NEWS

Alberta Wildfires: Threat In North Ranges From High To Extreme

05/11/2012 06:58 EDT | Updated 07/11/2012 05:12 EDT
AP
EDMONTON - As people in Slave Lake prepare to mark the one-year anniversary of wildfires that ravaged the town, the threat of new wildfires in the region was listed as extreme Friday.

Alberta fire officials say the forests north of Edmonton are bone-dry, trees and grass haven't greened up, humidity is low and winds are strong and gusty.

The combination of factors means the potential in the northern half of the province for wildfires ranges from high, to very-high to extreme, Geoffrey Driscoll, a wildfire information officer, said Friday.

"Those types of conditions are really ripe for strong and big wildfires," Driscoll said.

"If a wildfire does start in a lot of these areas it can grow really big, really fast,"

That is exactly what happened last May when wildfires, whipped by high winds, tore through the town of Slave Lake northwest of Edmonton, destroying more than 500 homes and buildings and forcing thousands of people to flee to safety. Damage is estimated at close to $1 billion.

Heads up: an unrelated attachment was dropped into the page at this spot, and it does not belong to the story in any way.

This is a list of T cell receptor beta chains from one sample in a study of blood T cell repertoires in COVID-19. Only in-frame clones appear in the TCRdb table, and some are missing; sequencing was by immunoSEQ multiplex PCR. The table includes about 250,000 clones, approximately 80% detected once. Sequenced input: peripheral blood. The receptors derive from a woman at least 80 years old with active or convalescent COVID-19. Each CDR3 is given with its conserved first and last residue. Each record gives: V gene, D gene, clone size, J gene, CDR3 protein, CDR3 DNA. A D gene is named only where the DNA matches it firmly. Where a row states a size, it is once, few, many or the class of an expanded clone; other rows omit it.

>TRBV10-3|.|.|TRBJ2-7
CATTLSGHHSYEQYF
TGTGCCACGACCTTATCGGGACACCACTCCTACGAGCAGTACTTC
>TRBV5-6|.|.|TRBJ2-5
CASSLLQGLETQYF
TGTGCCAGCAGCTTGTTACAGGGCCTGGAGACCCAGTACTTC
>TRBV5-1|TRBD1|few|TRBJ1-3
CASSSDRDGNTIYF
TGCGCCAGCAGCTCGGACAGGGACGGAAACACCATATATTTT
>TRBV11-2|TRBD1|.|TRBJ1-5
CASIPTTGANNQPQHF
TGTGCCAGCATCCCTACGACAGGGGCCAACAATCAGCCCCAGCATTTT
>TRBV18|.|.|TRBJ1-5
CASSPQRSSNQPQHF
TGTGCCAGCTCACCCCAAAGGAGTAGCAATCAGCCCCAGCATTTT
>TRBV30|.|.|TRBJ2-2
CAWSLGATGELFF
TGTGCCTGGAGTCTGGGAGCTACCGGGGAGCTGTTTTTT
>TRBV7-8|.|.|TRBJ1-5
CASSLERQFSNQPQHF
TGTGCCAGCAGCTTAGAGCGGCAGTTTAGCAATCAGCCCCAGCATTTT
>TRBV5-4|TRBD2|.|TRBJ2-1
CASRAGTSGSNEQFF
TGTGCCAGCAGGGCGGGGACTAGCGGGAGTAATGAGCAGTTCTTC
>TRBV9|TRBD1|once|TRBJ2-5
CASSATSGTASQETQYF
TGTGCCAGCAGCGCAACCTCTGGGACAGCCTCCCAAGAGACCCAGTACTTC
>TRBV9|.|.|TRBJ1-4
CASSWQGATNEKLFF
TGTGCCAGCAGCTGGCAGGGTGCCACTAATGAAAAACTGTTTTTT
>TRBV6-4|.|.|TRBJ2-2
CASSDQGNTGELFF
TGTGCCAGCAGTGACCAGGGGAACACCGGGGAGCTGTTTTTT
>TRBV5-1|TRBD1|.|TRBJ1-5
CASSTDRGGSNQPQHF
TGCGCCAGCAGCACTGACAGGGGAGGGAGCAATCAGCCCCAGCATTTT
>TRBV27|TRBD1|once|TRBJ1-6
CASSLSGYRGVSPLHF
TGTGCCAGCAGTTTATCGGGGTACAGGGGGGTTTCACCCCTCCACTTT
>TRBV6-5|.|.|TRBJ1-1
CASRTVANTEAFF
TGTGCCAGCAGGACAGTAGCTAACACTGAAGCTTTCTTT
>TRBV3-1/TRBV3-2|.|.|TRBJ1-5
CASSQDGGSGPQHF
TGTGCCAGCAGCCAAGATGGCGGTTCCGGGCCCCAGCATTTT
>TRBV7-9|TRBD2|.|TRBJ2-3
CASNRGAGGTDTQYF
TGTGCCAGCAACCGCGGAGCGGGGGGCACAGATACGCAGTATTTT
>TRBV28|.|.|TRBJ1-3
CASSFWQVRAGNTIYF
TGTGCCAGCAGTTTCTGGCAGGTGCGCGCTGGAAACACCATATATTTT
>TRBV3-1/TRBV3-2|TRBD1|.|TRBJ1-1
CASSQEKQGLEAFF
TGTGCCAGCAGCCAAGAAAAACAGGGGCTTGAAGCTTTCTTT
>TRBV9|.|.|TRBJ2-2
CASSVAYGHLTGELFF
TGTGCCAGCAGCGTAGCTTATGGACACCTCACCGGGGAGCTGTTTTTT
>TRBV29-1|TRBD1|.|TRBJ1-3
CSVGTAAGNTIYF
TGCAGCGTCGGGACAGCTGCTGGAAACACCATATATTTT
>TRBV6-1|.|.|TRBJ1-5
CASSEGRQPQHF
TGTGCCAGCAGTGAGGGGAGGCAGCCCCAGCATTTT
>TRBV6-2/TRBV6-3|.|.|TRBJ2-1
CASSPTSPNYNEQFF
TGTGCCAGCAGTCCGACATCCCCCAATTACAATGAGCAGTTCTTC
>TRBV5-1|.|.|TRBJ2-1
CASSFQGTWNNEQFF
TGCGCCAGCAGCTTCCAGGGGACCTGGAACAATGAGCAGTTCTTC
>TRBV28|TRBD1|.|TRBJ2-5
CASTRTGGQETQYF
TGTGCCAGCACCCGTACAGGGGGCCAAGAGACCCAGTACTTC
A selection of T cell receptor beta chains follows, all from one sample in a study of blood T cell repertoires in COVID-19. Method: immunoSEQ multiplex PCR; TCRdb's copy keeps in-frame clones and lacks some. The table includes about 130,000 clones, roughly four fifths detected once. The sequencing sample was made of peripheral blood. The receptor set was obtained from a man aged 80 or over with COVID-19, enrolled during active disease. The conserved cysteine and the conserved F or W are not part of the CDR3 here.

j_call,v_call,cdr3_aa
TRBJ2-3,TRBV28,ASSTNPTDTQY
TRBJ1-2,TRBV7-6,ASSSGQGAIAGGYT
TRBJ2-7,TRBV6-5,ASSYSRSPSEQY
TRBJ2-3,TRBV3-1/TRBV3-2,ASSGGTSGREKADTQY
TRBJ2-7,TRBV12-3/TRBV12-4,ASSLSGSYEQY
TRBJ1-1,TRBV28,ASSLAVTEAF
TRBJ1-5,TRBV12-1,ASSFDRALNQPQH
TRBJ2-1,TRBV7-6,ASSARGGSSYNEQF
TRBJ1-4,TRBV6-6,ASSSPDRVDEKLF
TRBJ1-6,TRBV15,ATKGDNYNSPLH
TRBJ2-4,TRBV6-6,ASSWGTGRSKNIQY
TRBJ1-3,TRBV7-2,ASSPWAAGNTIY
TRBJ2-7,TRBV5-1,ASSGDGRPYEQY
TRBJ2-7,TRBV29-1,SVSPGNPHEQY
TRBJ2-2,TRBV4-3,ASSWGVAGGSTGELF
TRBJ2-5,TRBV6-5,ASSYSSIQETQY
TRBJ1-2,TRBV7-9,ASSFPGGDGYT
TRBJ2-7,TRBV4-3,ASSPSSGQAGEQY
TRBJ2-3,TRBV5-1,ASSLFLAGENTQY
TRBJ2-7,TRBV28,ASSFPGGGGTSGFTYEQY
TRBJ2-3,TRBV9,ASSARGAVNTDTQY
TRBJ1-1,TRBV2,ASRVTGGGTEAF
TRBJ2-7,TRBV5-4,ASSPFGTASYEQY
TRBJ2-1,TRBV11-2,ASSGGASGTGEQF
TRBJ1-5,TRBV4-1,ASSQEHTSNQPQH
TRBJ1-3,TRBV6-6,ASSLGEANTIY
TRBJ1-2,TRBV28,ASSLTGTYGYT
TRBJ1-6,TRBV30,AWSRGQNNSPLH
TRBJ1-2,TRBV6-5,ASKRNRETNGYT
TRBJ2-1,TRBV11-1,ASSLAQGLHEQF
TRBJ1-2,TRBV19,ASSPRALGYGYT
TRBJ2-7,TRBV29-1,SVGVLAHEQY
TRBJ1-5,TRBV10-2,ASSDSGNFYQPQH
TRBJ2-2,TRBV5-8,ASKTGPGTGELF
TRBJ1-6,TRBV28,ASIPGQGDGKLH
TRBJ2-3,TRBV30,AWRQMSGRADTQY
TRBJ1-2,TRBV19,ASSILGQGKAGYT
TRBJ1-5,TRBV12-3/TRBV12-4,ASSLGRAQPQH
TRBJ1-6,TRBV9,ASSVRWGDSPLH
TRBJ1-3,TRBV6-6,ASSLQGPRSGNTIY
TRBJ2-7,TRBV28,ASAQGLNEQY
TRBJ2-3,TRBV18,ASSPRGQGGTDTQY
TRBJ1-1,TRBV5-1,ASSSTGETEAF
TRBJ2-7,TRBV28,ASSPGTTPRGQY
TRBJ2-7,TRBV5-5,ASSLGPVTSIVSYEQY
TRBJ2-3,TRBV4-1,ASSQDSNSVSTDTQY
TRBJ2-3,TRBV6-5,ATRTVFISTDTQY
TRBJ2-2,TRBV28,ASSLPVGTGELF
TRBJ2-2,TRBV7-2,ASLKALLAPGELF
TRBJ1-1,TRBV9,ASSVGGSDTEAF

Alberta isn't taking the chance of that happening again.

The province has marshalled a force in the Lesser Slave Lake region of 84 firefighters, 27 support staff, six heavy equipment groups, fourteen helicopters and two air tanker groups to quickly jump on any new wildfires.

The government also launched its fire season a month early in March to be ready.

Driscoll said the forests in northern Alberta received less than half of the usual snowfall over the winter, making the trees and brush drier than normal.

Other areas of the province where the wildfire threat is worrisome include the Fort McMurray, Grande Prairie, High Prairie, Lac la Biche and Whitecourt regions.

With little or no lightning at this time of year any wildfires that do break out are almost certainly caused by people or machinery, such as all terrain vehicles.

"Debris gets caught in off-highway vehicles like quads and becomes super-heated through the exhaust, drops to the ground and starts a wildfire," Driscoll said.

"People really need to be careful when they are out in the forest."

There were 41 wildfires burning in the province Friday, including one out of control blaze about 20 kilometres east of the community of Fox Creek.

Alberta crews have responded to more than 240 wildfires since early April, all of which appear to have been caused by people.

The cause of the Slave Lake wildfires last year are still under RCMP investigation.